Thursday, May 24, 2012

It’s different when the government bilks you.

Glenn Reynolds today. That's going to be a coda for tonight.

So Obama wants more Stimulus for Greece. Roger Kimball has a modest proposal

OK, fine. Why doesn’t he set an example and invest some yet-to-be-determined billions of dollars from the union pension funds in (for example) Greek bonds? Why doesn’t Paul Krugman, who is always wanting the our government to confiscate more of your money to spend on stuff, allocate, say, 50 percent of his retirement fund to Greek bonds? The New York Times should follow suit, as should other individuals and entities who have been loudly demanding we spend more to “stimulate” our way out of debt. Just a thought . . .

It’s different when the government bilks you.

And it turns out that if Congress used the same rules for calculating debt that it forces the rest of is... well there'd be a few extra trillion dollars worth of debt for this year. Details Details.

Why doesn’t Congress follow the same accounting rules for its unfunded future liabilities that it requires of businesses and lower levels of government? The long answer is that these liabilities are arguably not incurred until the federal government pays them. Congress can change the statutes governing Medicare and Social Security at any time to reduce or eliminate these future liabilities. Therefore, the official budget numbers only account for the liabilities that come due in the same budget cycle. In fact, USA Today gets that exact explanation from an analyst at the progressive Center on Budget and Policy Priorities, which tells us where a great deal of the problem originates.

The short answer? Because they want to get re-elected, that’s why. And the same politicians who screech about corporate malpractice and fraud are the same politicians who insist that there really isn’t an entitlement crisis, and that we’ll be totally OK until 2034, or 2068, or the year 2525, if man is still alive and woman can survive, etc etc etc.

It’s different when the government bilks you.

And when it comes to equity... well Obama's got no experince with private equity, but he has a bunch in the last 3 years with public, hey it's different when he spends your money.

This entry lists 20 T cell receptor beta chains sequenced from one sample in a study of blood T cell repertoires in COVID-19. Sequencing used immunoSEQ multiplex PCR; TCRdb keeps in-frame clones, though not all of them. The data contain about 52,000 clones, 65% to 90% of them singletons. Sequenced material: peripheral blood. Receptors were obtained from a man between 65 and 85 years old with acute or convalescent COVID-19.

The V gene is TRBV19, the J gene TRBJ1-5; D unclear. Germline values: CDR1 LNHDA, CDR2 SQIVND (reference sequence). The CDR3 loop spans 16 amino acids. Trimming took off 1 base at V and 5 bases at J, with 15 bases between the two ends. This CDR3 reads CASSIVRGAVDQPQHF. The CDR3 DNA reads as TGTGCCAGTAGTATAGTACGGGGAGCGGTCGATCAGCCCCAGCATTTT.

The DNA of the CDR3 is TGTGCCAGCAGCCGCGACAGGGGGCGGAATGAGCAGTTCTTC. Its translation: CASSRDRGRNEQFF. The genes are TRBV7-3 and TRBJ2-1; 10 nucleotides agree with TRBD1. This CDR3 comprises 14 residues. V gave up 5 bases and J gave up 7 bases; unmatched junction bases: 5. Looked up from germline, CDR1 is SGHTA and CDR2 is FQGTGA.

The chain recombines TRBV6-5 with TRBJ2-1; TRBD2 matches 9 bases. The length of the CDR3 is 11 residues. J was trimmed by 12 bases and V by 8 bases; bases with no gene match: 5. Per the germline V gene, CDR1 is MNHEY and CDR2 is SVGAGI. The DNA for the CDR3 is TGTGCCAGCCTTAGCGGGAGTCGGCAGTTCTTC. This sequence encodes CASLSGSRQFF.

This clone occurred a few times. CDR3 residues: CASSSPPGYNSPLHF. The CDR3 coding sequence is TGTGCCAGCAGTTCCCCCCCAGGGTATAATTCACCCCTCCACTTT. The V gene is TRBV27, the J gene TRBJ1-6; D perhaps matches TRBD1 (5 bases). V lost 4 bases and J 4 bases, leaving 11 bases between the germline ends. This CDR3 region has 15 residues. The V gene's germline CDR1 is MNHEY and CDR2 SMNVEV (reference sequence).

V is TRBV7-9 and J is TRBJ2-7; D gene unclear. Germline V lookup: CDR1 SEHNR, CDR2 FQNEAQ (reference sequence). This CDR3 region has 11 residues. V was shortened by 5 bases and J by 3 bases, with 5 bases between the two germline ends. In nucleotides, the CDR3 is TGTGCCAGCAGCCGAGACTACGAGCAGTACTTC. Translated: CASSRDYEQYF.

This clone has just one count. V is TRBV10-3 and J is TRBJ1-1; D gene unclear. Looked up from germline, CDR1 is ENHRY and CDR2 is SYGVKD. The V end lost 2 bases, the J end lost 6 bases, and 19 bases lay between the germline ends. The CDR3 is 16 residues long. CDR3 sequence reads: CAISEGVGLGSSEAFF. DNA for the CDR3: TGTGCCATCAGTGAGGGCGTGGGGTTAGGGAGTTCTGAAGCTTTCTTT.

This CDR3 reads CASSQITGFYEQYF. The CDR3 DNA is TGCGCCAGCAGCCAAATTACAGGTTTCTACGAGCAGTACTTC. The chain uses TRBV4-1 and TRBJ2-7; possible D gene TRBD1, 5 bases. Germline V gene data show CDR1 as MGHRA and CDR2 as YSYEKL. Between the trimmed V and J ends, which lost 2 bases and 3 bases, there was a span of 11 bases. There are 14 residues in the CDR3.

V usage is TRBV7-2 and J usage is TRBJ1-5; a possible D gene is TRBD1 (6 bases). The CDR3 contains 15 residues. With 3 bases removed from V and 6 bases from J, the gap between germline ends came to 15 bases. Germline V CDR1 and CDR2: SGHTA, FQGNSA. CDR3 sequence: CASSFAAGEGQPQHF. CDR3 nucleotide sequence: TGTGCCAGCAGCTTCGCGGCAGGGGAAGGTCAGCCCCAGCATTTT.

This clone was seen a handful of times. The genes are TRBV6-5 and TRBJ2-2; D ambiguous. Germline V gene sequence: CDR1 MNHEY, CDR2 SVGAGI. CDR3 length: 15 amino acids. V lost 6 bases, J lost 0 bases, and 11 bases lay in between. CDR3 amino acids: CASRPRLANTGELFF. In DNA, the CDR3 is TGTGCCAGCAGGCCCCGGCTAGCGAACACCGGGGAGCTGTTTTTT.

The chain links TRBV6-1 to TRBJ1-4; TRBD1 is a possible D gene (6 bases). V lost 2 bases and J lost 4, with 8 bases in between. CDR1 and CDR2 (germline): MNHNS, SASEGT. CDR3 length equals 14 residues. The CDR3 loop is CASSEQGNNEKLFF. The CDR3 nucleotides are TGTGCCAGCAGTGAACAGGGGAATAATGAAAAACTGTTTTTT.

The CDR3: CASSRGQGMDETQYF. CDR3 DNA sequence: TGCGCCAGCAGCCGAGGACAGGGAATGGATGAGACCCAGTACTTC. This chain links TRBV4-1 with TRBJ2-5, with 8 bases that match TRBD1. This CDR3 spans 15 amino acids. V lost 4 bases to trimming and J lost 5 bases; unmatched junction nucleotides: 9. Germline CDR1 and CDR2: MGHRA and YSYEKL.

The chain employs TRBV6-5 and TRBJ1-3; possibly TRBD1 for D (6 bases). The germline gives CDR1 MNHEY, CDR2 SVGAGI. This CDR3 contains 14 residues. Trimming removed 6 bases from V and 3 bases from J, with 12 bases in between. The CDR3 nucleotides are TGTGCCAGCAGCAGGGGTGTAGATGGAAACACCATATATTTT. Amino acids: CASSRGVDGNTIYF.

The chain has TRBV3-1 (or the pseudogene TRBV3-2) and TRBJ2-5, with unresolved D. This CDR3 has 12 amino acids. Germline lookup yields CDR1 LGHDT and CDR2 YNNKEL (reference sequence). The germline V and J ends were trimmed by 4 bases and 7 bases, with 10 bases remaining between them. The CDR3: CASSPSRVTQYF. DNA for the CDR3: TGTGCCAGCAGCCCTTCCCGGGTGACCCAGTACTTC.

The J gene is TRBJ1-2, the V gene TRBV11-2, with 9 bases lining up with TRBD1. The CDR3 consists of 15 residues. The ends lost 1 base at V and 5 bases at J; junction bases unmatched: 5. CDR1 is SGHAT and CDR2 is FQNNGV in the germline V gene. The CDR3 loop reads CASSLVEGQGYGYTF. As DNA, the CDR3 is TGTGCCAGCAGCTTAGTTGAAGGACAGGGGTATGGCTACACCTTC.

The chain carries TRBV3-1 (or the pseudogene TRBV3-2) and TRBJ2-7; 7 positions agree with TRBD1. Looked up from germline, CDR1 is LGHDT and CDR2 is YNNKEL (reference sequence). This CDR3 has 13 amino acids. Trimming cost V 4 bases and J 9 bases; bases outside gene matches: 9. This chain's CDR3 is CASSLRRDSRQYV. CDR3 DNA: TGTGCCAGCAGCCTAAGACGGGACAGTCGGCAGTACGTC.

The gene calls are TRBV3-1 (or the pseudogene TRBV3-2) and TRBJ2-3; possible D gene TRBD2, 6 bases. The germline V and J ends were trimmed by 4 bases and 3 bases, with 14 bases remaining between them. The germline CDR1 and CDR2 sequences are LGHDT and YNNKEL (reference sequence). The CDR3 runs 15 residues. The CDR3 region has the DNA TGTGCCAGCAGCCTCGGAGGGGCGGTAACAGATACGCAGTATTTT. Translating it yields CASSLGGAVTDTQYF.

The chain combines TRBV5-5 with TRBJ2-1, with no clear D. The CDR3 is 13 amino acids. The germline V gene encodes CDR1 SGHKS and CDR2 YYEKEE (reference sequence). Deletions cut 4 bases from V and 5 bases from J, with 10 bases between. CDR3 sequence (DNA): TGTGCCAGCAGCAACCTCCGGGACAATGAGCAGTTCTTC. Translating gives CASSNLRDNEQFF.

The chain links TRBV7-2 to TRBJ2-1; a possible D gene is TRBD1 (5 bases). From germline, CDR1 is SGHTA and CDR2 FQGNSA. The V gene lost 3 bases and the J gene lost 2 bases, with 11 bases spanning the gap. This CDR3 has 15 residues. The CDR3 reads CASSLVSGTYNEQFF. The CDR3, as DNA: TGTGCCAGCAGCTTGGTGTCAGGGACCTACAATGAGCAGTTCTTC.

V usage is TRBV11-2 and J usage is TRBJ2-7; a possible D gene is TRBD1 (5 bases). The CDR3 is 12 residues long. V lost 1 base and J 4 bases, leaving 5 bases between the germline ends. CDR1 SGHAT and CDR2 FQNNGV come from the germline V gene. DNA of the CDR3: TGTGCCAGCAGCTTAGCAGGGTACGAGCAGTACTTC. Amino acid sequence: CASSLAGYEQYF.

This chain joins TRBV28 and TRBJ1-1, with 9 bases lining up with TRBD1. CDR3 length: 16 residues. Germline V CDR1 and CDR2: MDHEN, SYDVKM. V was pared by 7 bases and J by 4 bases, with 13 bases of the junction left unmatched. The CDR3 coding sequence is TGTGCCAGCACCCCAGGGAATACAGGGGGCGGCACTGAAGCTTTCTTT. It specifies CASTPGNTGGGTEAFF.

After all, if Romney’s record in private equity is fair game, then so is Obama’s record in public equity — and that record is not pretty.

Since taking office, Obama has invested billions of taxpayer dollars in private businesses, including as part of his stimulus spending bill. Many of those investments have turned out to be unmitigated disasters — leaving in their wake bankruptcies, layoffs, criminal investigations and taxpayers on the hook for billions.

See a list of failed "energy" companies that seemed only able to burn money.

Amazingly, Obama has declared that all the projects received funding “based solely on their merits.” But as Hoover Institution scholar Peter Schweizer reported in his book, “Throw Them All Out,” fully 71 percent of the Obama Energy Department’s grants and loans went to “individuals who were bundlers, members of Obama’s National Finance Committee, or large donors to the Democratic Party.” Collectively, these Obama cronies raised $457,834 for his campaign, and they were in turn approved for grants or loans of nearly $11.35 billion. Obama said this week it’s not the president’s job “to make a lot of money for investors.” Well, he sure seems to have made a lot of (taxpayer) money for investors in his political machine.

Clearly, for the right people, investing in Obama, in goverment, is the way to go. You can get a great return for just a little juice!

It’s different when the government bilks you.

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